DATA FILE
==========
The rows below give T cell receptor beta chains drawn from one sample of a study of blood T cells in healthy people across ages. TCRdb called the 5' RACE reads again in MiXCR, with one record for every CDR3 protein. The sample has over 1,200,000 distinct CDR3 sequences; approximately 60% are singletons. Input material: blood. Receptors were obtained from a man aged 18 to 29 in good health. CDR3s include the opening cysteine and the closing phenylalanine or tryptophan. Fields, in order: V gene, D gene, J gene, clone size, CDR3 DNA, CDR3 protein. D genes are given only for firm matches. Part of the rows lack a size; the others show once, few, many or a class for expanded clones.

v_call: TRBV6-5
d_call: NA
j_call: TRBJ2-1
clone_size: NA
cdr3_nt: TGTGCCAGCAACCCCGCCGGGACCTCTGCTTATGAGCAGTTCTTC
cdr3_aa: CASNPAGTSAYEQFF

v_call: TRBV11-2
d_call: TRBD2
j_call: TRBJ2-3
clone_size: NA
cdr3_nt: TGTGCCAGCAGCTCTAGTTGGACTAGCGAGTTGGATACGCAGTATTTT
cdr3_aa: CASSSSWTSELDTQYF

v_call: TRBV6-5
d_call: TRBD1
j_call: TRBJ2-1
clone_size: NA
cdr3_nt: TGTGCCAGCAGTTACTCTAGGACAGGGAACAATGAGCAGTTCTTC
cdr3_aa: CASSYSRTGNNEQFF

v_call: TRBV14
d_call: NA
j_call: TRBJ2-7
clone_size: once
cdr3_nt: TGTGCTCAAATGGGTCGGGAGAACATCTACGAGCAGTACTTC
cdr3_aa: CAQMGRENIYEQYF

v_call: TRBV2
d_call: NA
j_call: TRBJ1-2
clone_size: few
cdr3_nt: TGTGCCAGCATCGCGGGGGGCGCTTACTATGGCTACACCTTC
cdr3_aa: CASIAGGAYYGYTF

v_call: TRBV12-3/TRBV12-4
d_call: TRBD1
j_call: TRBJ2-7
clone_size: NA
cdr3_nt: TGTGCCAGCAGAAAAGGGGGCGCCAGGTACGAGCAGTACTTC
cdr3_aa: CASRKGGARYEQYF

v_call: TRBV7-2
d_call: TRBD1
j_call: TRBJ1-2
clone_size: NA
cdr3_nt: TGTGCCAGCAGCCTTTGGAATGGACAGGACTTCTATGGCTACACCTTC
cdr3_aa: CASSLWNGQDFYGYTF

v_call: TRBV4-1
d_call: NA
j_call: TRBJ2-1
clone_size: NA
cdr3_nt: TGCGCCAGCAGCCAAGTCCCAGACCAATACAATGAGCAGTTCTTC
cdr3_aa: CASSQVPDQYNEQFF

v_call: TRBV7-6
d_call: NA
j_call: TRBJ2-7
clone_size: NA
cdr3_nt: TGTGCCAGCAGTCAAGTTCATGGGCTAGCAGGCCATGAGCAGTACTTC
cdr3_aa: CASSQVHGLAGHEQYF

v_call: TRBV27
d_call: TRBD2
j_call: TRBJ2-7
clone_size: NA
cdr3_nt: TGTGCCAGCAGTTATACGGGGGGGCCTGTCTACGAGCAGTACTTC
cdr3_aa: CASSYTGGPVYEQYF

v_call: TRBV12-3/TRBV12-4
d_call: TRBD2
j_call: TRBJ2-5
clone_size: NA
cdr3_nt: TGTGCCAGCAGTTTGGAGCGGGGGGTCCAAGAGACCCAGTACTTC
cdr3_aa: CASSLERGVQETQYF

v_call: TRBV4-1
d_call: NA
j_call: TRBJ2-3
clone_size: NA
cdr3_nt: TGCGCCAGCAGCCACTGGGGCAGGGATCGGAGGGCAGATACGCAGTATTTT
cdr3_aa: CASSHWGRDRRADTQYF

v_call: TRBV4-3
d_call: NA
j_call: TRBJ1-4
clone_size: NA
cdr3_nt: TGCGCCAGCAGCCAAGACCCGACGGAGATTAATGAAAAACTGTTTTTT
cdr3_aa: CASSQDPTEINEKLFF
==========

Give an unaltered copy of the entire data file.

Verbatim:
The rows below give T cell receptor beta chains drawn from one sample of a study of blood T cells in healthy people across ages. TCRdb called the 5' RACE reads again in MiXCR, with one record for every CDR3 protein. The sample has over 1,200,000 distinct CDR3 sequences; approximately 60% are singletons. Input material: blood. Receptors were obtained from a man aged 18 to 29 in good health. CDR3s include the opening cysteine and the closing phenylalanine or tryptophan. Fields, in order: V gene, D gene, J gene, clone size, CDR3 DNA, CDR3 protein. D genes are given only for firm matches. Part of the rows lack a size; the others show once, few, many or a class for expanded clones.

v_call: TRBV6-5
d_call: NA
j_call: TRBJ2-1
clone_size: NA
cdr3_nt: TGTGCCAGCAACCCCGCCGGGACCTCTGCTTATGAGCAGTTCTTC
cdr3_aa: CASNPAGTSAYEQFF

v_call: TRBV11-2
d_call: TRBD2
j_call: TRBJ2-3
clone_size: NA
cdr3_nt: TGTGCCAGCAGCTCTAGTTGGACTAGCGAGTTGGATACGCAGTATTTT
cdr3_aa: CASSSSWTSELDTQYF

v_call: TRBV6-5
d_call: TRBD1
j_call: TRBJ2-1
clone_size: NA
cdr3_nt: TGTGCCAGCAGTTACTCTAGGACAGGGAACAATGAGCAGTTCTTC
cdr3_aa: CASSYSRTGNNEQFF

v_call: TRBV14
d_call: NA
j_call: TRBJ2-7
clone_size: once
cdr3_nt: TGTGCTCAAATGGGTCGGGAGAACATCTACGAGCAGTACTTC
cdr3_aa: CAQMGRENIYEQYF

v_call: TRBV2
d_call: NA
j_call: TRBJ1-2
clone_size: few
cdr3_nt: TGTGCCAGCATCGCGGGGGGCGCTTACTATGGCTACACCTTC
cdr3_aa: CASIAGGAYYGYTF

v_call: TRBV12-3/TRBV12-4
d_call: TRBD1
j_call: TRBJ2-7
clone_size: NA
cdr3_nt: TGTGCCAGCAGAAAAGGGGGCGCCAGGTACGAGCAGTACTTC
cdr3_aa: CASRKGGARYEQYF

v_call: TRBV7-2
d_call: TRBD1
j_call: TRBJ1-2
clone_size: NA
cdr3_nt: TGTGCCAGCAGCCTTTGGAATGGACAGGACTTCTATGGCTACACCTTC
cdr3_aa: CASSLWNGQDFYGYTF

v_call: TRBV4-1
d_call: NA
j_call: TRBJ2-1
clone_size: NA
cdr3_nt: TGCGCCAGCAGCCAAGTCCCAGACCAATACAATGAGCAGTTCTTC
cdr3_aa: CASSQVPDQYNEQFF

v_call: TRBV7-6
d_call: NA
j_call: TRBJ2-7
clone_size: NA
cdr3_nt: TGTGCCAGCAGTCAAGTTCATGGGCTAGCAGGCCATGAGCAGTACTTC
cdr3_aa: CASSQVHGLAGHEQYF

v_call: TRBV27
d_call: TRBD2
j_call: TRBJ2-7
clone_size: NA
cdr3_nt: TGTGCCAGCAGTTATACGGGGGGGCCTGTCTACGAGCAGTACTTC
cdr3_aa: CASSYTGGPVYEQYF

v_call: TRBV12-3/TRBV12-4
d_call: TRBD2
j_call: TRBJ2-5
clone_size: NA
cdr3_nt: TGTGCCAGCAGTTTGGAGCGGGGGGTCCAAGAGACCCAGTACTTC
cdr3_aa: CASSLERGVQETQYF

v_call: TRBV4-1
d_call: NA
j_call: TRBJ2-3
clone_size: NA
cdr3_nt: TGCGCCAGCAGCCACTGGGGCAGGGATCGGAGGGCAGATACGCAGTATTTT
cdr3_aa: CASSHWGRDRRADTQYF

v_call: TRBV4-3
d_call: NA
j_call: TRBJ1-4
clone_size: NA
cdr3_nt: TGCGCCAGCAGCCAAGACCCGACGGAGATTAATGAAAAACTGTTTTTT
cdr3_aa: CASSQDPTEINEKLFF